Welcome to the September edition of Inroads. We hope some of you are enjoying a break now but are mindful that not everyone can take a break. For ourselves, we usually only have one week in September, so it's "business as usual."

In this edition we have some interesting opinion pieces and articles, as well as the Backpage. This time John Barr has taken a slightly different direction with a matching game of connecting the window with the Operating System—one for all the family to try, as he has included some classics.

One of our Associate Editors, Jacqui Whalley introduces us to the shaders' debate and exposes some of the pedagogical dilemmas in teaching graphics.

Never one to make things too easy, David Ginat explains the new challenge of the widest inversion algorithm.

David Bunde and his team of Zack Butler Christopher L. Hovey and Cynthia Taylor introduce us to the second in their series of prominent propagators, Sushil Prasad. Sushil heads a team in Parallel and Distributed Computing Curriculum Development and Educational Resources (CDER), which promotes the inclusion of parallel and distributed computing (PDC) in CS curricula and published a set of curricular recommendations, many of which were incorporated into the ACM/IEEE Computer Science Curricula. However, he has a surprising end goal.

We have several pieces on curricula, including the regular column from Cara Tang who writes about two-year transfer programs in Information Technology And Henry Walker's Circular Syncopations offers some interesting insights into combining technical with social and ethical issues in seminar-type classes.

Stephanie E. August, Sami Rollins, Paul Tymann and Mark A. Pauley explain the changes to the S-STEM and IUSE Programs from the NSF Officers point of view. Stu Zweben, Jodi Tims, Yan Timanovsky present their analysis of the data from the Eighth Annual Study of Non-Doctoral Granting Departments in Computing. This is often useful as a gauge on what is being considered for funding, by considering the status of key elements of computing programs of study within academia. The authors explain the modifications to the survey undertaken in 2019-2020 and the mappings across two year programs and present data comparisons of Bachelor offerings across various faculty sizes, of enrolments and graduations and their variations due to gender and ethnicity, among other data. They also point out differing trends for computer engineering compared to trends for computer science and cybersecurity.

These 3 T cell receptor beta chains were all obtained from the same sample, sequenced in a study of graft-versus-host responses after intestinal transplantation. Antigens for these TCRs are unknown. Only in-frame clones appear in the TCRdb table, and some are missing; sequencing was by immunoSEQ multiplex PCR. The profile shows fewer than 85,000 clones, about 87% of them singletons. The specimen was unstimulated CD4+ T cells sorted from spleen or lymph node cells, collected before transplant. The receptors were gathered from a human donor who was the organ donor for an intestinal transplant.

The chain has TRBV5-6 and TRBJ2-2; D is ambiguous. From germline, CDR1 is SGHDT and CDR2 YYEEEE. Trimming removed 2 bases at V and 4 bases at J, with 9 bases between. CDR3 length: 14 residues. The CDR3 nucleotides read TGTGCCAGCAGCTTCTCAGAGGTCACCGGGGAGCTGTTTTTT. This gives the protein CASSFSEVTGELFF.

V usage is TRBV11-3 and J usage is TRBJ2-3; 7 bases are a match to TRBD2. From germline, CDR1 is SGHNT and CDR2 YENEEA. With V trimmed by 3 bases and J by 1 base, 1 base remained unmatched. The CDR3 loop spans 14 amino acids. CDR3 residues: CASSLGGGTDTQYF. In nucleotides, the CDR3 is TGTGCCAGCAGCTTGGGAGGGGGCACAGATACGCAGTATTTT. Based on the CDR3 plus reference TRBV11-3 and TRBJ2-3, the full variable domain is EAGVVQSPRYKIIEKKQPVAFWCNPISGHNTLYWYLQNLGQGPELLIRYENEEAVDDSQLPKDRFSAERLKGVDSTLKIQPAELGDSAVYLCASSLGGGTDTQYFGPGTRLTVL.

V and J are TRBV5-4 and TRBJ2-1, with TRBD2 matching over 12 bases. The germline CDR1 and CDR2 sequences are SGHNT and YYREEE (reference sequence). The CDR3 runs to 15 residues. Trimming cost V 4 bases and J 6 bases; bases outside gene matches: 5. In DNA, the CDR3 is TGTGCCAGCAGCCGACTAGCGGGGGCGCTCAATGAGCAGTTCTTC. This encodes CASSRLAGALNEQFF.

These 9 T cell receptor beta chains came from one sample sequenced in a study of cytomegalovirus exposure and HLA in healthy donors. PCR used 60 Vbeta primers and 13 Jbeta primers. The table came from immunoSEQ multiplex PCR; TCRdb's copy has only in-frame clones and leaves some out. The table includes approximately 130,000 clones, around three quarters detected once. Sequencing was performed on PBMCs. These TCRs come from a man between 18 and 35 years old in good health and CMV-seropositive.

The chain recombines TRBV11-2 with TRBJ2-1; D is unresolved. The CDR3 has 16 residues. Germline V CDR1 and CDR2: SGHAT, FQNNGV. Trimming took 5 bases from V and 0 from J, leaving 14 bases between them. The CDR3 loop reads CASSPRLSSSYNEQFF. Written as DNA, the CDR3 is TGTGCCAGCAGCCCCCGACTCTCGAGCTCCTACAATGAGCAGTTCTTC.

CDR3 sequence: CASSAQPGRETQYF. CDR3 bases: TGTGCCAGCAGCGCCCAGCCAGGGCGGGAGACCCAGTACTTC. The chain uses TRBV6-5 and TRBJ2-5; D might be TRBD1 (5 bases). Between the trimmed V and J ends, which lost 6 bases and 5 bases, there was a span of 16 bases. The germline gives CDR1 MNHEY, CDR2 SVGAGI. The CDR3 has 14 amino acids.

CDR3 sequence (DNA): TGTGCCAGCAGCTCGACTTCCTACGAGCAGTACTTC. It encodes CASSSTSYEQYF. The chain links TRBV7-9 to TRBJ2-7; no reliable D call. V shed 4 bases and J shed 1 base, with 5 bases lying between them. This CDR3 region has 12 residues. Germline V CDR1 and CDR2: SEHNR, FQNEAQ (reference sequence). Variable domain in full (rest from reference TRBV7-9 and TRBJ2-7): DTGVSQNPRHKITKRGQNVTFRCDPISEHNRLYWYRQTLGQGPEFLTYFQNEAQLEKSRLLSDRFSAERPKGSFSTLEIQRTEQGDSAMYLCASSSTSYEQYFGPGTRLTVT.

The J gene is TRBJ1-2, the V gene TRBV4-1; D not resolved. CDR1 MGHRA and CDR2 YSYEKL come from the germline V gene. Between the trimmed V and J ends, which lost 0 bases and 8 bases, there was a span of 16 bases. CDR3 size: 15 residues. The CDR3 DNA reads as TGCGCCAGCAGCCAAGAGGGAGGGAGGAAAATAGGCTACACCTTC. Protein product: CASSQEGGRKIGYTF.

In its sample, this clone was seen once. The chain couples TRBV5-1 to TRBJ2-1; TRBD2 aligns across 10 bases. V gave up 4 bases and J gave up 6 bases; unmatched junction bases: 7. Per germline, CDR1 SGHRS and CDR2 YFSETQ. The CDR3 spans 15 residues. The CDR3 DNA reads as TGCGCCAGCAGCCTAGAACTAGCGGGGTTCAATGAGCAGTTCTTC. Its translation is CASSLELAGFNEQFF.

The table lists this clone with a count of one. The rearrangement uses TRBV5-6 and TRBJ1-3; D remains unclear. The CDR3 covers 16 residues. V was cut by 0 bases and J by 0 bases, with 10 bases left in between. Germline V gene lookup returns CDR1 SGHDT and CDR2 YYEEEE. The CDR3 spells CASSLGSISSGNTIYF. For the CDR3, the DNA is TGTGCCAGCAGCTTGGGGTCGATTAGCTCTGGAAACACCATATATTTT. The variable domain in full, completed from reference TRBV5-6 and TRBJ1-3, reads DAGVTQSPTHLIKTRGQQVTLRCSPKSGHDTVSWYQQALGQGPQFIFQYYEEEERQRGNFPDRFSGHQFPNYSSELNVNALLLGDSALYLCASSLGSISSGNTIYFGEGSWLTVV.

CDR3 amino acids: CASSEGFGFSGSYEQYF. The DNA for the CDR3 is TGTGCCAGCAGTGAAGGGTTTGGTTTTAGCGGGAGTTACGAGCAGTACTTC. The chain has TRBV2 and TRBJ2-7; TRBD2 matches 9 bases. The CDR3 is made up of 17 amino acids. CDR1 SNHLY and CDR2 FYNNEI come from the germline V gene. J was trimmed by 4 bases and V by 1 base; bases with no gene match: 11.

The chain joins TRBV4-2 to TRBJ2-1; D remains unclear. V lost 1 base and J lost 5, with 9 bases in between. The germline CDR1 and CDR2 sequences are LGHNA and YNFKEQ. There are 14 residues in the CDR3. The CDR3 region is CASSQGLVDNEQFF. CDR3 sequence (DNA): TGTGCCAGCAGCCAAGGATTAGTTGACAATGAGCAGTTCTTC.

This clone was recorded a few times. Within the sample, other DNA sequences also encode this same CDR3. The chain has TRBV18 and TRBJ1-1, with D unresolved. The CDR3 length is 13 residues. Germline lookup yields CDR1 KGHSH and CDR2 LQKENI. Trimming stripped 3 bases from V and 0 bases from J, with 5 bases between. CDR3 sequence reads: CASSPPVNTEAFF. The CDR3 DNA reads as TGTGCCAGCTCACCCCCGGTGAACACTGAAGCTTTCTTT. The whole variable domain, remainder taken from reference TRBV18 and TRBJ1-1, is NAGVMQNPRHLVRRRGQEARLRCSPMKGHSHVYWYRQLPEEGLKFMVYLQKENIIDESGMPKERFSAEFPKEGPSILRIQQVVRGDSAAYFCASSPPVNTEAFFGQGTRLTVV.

Juan Guttierez-Cardenas asks the question "Are Information Systems and Computer Science overlapping more and more?" and gives his interesting perspective on this. This will appear under a new category, "As I see It."

We are making some changes to the format of Inroads. Specifically, and as mentioned above, we are introducing another category known as "As I See It" for position piece articles. Such articles will be reviewed as other submissions are. We also encourage "Letters to the Editors" or the ACM Inroads Blog for anyone wishing to comment on an article or on anything related to Inroads vision (https://inroads.acm.org/about.cfm)—"… the promotion and strengthening of computing education within the international computing education community." Please email your thoughts to [email protected] with the subject line Letter to Editors or subscribe to and comment on the Blog (https://inroads.acm.org/blog/). We will review the Blog for thoughts that complement material in the print edition. We welcome your thoughts and comments on any issue related to Inroads, and relevant to anyone reading it. At this time, when we have had to all quickly become proficient at online meetings and online teaching, we are especially interested in your solutions to this changing environment—things which have worked well for you and why you consider this to be so, and things which have not gone so well and why not.

In addition to writing articles, we welcome other forms of participation in ACM Inroads; for instance, we are always looking for more reviewers. If you are interested in becoming a reviewer, please contact us. As we continue to evolve, we look forward to receiving many of your thoughts through Letters to Editors, the Inroads Blog, and submissions for "As I See It."

Margaret Hamilton and James Harland

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